A family in Kansas would like to see reforms in wildlife legislation after game wardens arrived at their home and shot their pet deer, Faline, five times.
On December 19th, two game wardens arrived at Kim Mcgaughey’s workplace to inform her that she was violating the law by confining wildlife. For almost two years, Mcgaughey’s family had kept a mule deer as a pet that was free to come and go as it pleased. Faline, named after a character from Bambi, had recently gone missing for longer than usual. Mcgaughey believes that authorities were tipped off when the family posted notices on social media.
Mcgauhey says that she immediately called three zoos in Kansas to try to find Faline a new home. One of the zoos told her to call back in the morning. Unfortunately, three wardens were already arriving at the Mcgaughey’s family farm. Their daughter Taryn was home visiting and shot the video embedded below. (Video is not graphic but may be disturbing.) The wardens shot Faline five times and she died.
It seems that the Mcgauheys were technically violating the law. Kansas Department of Wildlife, Parks and Tourism does not allow wild animals to be kept as pets. Authorities say that the animal couldn’t just be released back into the wild for fear that it might carry chronic wasting disease which cannot be tested in live deer.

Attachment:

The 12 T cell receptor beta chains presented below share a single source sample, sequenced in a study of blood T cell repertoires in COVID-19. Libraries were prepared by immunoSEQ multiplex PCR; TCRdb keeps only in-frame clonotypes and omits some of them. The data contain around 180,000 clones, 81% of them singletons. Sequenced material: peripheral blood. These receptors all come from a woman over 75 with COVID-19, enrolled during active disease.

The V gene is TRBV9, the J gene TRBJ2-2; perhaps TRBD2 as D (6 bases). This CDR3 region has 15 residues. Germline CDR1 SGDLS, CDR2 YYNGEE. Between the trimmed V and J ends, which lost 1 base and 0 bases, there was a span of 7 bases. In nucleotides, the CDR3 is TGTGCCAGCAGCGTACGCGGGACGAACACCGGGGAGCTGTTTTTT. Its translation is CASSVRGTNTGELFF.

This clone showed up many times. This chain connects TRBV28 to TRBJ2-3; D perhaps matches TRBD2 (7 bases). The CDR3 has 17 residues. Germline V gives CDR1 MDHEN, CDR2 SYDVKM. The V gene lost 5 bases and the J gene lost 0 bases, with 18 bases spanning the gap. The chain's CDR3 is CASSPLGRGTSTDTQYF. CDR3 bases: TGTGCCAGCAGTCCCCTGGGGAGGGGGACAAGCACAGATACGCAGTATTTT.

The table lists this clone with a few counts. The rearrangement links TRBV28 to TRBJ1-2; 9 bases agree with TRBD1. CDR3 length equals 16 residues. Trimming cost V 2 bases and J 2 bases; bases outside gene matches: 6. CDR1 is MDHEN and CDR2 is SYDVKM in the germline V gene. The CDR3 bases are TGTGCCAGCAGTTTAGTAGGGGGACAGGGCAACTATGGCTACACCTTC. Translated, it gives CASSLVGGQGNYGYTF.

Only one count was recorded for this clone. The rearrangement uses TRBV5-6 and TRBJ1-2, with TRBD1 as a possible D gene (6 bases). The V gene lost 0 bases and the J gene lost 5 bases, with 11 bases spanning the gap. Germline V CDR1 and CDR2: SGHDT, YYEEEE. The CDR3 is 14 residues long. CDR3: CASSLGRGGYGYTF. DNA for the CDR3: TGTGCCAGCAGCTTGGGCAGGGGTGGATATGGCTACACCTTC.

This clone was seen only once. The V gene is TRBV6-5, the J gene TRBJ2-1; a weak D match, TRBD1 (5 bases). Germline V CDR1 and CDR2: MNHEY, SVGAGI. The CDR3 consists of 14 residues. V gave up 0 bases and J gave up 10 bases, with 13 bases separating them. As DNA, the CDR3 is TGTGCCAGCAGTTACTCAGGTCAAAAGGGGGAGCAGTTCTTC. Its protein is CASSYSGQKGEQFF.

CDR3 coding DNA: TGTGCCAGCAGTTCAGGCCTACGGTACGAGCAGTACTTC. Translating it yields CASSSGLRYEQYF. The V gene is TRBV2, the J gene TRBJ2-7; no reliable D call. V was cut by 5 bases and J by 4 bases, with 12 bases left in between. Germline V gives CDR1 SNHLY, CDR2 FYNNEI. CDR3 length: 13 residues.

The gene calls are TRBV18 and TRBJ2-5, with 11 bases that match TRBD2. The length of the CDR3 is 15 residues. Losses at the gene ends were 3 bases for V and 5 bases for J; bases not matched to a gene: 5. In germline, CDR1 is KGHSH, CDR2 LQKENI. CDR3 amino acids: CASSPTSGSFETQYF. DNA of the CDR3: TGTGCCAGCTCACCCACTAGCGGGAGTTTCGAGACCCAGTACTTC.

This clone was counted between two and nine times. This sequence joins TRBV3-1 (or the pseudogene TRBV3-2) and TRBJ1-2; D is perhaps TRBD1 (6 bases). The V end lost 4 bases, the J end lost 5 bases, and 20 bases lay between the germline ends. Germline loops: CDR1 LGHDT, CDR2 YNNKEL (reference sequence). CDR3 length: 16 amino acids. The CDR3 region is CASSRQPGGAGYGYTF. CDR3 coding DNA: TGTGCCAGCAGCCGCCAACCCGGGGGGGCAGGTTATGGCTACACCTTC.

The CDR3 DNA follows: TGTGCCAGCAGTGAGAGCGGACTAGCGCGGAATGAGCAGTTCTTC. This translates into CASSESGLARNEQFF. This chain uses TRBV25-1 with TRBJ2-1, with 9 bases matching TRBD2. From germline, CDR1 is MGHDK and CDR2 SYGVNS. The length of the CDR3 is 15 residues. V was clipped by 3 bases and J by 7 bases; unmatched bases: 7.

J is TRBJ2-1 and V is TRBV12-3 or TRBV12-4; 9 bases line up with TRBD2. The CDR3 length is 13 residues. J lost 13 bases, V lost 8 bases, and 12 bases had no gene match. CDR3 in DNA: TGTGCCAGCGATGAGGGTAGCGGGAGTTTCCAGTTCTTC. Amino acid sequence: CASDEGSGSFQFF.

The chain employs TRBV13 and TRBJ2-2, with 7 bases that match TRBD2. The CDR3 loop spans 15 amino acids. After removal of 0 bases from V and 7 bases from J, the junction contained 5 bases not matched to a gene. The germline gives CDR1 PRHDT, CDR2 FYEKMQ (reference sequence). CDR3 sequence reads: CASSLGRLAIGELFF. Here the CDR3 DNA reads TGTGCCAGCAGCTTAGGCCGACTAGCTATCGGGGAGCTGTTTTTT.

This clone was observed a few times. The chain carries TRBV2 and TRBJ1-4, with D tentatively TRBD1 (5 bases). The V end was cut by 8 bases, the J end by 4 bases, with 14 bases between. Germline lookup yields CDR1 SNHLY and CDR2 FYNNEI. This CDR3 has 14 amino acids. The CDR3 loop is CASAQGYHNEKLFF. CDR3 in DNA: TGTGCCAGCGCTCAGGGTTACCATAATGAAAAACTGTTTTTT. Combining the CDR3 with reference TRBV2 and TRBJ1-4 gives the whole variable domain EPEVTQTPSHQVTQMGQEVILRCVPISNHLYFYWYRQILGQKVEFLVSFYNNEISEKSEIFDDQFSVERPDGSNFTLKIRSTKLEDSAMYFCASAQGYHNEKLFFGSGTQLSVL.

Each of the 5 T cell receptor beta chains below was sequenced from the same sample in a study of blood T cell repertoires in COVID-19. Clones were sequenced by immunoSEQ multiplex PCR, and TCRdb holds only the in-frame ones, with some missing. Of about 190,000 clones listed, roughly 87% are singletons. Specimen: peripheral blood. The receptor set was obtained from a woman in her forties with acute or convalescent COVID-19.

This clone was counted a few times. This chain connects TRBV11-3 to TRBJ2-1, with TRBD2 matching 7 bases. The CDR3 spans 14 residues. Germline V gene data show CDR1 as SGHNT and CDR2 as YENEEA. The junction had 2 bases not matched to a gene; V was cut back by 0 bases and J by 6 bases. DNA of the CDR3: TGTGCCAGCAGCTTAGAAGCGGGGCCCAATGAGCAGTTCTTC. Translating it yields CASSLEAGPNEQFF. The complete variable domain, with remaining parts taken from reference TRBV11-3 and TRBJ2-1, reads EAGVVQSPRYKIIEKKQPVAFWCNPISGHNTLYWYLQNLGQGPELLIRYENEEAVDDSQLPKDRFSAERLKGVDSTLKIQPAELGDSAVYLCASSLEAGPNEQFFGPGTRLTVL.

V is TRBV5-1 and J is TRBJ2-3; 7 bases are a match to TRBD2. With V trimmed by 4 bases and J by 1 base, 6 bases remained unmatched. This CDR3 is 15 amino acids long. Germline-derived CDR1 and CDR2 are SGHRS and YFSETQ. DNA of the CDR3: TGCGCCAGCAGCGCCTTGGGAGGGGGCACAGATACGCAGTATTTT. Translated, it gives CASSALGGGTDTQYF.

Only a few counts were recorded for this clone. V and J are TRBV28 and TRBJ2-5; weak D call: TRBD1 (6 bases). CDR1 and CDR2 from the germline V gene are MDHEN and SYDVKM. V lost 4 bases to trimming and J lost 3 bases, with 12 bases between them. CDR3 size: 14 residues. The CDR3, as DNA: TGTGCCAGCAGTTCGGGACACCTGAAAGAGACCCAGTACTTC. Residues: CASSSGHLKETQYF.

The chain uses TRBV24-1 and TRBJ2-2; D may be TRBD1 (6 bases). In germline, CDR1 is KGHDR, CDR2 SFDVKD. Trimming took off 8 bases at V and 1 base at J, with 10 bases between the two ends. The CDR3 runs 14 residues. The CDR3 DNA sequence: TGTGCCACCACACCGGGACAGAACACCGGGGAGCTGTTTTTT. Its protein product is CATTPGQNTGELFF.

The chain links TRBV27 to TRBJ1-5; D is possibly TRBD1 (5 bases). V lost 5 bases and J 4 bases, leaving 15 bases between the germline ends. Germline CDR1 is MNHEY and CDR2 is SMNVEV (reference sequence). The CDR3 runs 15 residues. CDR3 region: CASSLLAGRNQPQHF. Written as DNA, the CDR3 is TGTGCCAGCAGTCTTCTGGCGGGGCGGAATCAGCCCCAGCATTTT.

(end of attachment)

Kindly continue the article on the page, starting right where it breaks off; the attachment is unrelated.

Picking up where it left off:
The department also discourages people from feeding or rescuing wild animals because it can train them to be unafraid of humans. That seems to have occurred with Faline. “Run, Faline, Jesus,” Taryn Mcgaughey shouted just before the deer was killed.
Department secretary Robin Jennison says that he would like to review the department’s wildlife euthanizing policy but he believes protocols were followed.
Taryn disputes that. She says that the family should legally have been given 30 days to contest a penalty notice over an unlicensed pet and 10 more days to get a license. It’s unclear if that’s true, since there is no ability to get a license for a wild animal as a pet in Kansas. She says that she would like to see reforms come out of this incident and she hopes the warden loses his job.
Ron Klataske, executive director of Audubon of Kansas spoke to the Wichita Eagle about the incident and expressed his disapproval of the current laws. He said that the risks are low and keeping wild animals first sparked his lifelong interest in nature. “You can get a permit to kill a deer, or you can kill as many crows or prairie dogs as you want in a day, but you can’t have one in captivity or have it as a pet,” he said. “I think things have gone too far.”